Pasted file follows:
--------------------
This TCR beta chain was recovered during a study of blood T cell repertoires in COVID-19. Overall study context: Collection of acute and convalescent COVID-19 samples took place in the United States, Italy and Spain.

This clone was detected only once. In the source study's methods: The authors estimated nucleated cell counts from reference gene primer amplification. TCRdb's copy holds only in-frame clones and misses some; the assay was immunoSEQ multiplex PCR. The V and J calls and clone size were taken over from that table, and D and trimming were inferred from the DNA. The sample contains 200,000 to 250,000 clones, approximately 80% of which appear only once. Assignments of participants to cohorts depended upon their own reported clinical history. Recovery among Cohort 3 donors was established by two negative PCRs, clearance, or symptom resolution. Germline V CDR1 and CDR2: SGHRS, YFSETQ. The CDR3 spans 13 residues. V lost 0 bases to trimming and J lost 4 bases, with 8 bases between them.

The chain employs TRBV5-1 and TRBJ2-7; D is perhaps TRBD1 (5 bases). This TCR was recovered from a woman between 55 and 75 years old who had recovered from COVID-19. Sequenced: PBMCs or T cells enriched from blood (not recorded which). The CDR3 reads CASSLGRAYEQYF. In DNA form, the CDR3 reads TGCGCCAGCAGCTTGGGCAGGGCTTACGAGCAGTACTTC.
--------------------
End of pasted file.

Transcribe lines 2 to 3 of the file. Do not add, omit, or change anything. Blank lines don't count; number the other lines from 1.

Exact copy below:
This clone was detected only once. In the source study's methods: The authors estimated nucleated cell counts from reference gene primer amplification. TCRdb's copy holds only in-frame clones and misses some; the assay was immunoSEQ multiplex PCR. The V and J calls and clone size were taken over from that table, and D and trimming were inferred from the DNA. The sample contains 200,000 to 250,000 clones, approximately 80% of which appear only once. Assignments of participants to cohorts depended upon their own reported clinical history. Recovery among Cohort 3 donors was established by two negative PCRs, clearance, or symptom resolution. Germline V CDR1 and CDR2: SGHRS, YFSETQ. The CDR3 spans 13 residues. V lost 0 bases to trimming and J lost 4 bases, with 8 bases between them.

The chain employs TRBV5-1 and TRBJ2-7; D is perhaps TRBD1 (5 bases). This TCR was recovered from a woman between 55 and 75 years old who had recovered from COVID-19. Sequenced: PBMCs or T cells enriched from blood (not recorded which). The CDR3 reads CASSLGRAYEQYF. In DNA form, the CDR3 reads TGCGCCAGCAGCTTGGGCAGGGCTTACGAGCAGTACTTC.